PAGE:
- Your change management strategy. A poorly-executed LMS implementation can quickly frustrate managers and employees alike. You can get ahead of any potential friction by developing a change management plan. Make an effort to get management on board, and maintain clear and transparent communication about the changes. Consider whether it would be more beneficial to implement the new LMS gradually or all at once.
- Your contingency plans. Sometimes things don’t go as expected. Deadlines are missed, budgets are exceeded, the content doesn’t resonate with learners. You should have plans in place to keep the project moving forward when rough patches hit. Make a list of everything that can go wrong, and then determine how you would address those problems.
You can request a project plan template from your vendor or develop your own plan from scratch. Your vendor may even be able to connect you with an implementation specialist who can walk you through the planning stage and help you to customize the system according to your needs.
3. Configure your LMS
If you’re migrating from a legacy LMS, the first step is to speak with your new vendor to ensure that your existing content is compatible. They should then be able to walk you through the LMS implementation switchover process.
For example, Axonify has an implementation team that assists frontline managers and administrators with the migration process. If your existing content is SCORM-compliant, it should be compatible with most modern LMS platforms (although certain modifications may be required).
Whether you’re migrating some of your existing content or building a new program from scratch, there are a few essential steps you’ll need to complete:
- The initial platform setup
- The program customization
- Integrating compatible software
- Building out user profiles
- Setting up your course catalog structure
Your vendor should be able to make the major configurations on your behalf once they have an understanding of your operations and goals. For instance, they may help you to establish multiple domains if you’re catering to different audiences, customize the type of demographic data in your user profiles and create the optimal course and curriculum structures based on your input. Most of these configurations can also be completed and updated by your IT team.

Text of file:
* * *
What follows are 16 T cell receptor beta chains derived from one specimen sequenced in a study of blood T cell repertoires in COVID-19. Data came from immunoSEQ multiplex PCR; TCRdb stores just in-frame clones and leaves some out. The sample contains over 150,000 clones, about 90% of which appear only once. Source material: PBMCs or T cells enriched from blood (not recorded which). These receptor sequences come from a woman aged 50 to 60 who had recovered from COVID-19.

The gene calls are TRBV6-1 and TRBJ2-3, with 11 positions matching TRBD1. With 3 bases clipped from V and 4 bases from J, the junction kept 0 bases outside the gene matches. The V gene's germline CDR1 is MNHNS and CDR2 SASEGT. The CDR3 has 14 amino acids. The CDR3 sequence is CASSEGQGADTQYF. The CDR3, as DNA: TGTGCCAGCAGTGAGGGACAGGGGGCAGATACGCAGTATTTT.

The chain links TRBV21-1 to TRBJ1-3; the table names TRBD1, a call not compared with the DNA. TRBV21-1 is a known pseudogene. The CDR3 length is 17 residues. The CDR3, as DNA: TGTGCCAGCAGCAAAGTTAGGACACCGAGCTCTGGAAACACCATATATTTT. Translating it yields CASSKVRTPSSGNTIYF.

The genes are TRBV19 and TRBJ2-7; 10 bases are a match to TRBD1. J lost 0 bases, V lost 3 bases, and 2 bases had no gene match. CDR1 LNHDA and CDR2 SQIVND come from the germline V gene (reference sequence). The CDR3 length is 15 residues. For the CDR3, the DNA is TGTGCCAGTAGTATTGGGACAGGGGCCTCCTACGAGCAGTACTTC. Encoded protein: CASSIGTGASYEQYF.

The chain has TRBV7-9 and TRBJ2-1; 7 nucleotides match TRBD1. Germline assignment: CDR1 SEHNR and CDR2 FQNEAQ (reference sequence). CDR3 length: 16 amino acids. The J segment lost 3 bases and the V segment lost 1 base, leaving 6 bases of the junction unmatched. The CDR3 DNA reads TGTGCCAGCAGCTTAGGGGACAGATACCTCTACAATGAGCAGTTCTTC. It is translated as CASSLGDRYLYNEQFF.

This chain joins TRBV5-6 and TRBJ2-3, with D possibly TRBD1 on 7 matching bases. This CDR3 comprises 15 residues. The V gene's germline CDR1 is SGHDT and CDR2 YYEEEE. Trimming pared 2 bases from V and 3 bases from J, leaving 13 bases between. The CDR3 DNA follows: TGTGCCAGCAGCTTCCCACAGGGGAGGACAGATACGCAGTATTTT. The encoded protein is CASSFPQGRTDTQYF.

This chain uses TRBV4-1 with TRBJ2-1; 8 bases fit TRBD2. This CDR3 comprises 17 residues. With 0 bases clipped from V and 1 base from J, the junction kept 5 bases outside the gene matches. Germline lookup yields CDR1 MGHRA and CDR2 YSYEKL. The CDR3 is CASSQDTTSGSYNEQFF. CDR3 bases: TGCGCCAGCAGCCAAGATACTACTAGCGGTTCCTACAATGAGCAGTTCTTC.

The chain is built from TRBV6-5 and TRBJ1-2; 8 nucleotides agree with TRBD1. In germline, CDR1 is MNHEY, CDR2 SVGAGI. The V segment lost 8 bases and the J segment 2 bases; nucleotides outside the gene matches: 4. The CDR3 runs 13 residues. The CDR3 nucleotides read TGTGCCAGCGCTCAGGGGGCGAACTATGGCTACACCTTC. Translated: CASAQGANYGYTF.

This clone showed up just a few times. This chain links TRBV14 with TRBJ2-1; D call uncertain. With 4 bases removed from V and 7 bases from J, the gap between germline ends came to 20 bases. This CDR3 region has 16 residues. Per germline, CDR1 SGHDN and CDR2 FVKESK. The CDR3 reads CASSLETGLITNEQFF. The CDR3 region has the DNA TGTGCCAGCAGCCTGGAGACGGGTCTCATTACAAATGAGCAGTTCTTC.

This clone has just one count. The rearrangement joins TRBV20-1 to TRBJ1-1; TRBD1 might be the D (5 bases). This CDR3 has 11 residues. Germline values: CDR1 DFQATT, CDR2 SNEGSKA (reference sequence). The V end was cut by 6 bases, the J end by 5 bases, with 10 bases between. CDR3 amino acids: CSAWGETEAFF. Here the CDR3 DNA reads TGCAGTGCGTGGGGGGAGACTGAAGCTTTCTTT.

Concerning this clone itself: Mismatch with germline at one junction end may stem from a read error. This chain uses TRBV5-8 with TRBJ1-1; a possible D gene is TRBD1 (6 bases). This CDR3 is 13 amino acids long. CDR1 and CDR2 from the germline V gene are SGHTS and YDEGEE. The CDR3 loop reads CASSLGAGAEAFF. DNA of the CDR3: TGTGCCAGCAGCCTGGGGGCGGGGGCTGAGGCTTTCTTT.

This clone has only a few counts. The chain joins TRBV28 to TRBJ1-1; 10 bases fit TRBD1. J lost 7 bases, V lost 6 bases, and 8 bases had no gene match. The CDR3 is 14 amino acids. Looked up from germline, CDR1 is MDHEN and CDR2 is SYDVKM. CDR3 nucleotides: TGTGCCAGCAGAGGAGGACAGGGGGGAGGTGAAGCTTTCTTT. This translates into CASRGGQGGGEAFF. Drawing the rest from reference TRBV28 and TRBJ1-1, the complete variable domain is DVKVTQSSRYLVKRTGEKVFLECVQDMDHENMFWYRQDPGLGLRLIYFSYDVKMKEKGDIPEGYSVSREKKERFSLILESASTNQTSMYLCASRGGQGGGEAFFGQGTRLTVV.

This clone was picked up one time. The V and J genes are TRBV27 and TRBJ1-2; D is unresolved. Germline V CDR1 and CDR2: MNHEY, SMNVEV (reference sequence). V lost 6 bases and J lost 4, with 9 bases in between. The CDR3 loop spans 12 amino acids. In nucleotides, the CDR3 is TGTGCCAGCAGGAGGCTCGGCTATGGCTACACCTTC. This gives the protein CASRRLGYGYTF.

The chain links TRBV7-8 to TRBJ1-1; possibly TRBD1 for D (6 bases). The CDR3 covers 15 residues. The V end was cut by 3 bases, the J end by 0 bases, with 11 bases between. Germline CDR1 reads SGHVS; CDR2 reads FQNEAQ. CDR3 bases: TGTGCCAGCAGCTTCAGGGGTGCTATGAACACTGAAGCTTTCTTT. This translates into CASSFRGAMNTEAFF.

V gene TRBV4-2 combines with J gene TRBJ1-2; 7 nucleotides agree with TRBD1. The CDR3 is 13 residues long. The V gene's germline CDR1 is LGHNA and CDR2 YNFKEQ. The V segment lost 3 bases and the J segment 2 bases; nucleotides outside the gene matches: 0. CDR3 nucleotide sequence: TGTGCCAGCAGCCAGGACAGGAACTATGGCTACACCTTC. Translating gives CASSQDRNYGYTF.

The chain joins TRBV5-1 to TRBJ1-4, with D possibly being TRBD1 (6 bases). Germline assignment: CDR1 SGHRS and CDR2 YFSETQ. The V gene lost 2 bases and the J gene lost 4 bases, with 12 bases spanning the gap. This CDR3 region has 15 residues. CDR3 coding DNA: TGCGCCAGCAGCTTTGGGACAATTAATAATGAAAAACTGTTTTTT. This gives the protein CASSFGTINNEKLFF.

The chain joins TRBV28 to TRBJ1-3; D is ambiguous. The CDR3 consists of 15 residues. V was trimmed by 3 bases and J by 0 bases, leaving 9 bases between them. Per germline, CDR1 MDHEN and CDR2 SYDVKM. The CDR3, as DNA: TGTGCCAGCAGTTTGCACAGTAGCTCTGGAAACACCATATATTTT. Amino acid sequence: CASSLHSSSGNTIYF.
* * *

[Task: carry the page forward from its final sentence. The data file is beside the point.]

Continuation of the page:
4. Develop your content
There are three ways to populate your new LMS content:
- Migrate content from a legacy LMS
- Populate your LMS with new, original content
- Populate your LMS with off-the-shelf content from a third-party marketplace
In most cases, you’ll be doing some combination of the three. For example, if you’re switching from a legacy LMS, you’ll first decide which content to migrate and which content to archive. Then you’ll fill in the gaps with new content, either from a content marketplace or from your own authors—or both.
Off-the-shelf content is beneficial because it’s developed by eLearning professionals and crafted with both learning and knowledge retention in mind. It’s also a huge timesaver for businesses trying to implement an LMS. For example, the Axonify Content Marketplace provides organizations with ready-to-go content built specifically for frontline workers in industries like grocery, retail and finance.
Whether you’re migrating, authoring or sourcing your content, you want to be sure to include a combination of short lessons, videos, quizzes and surveys for best results.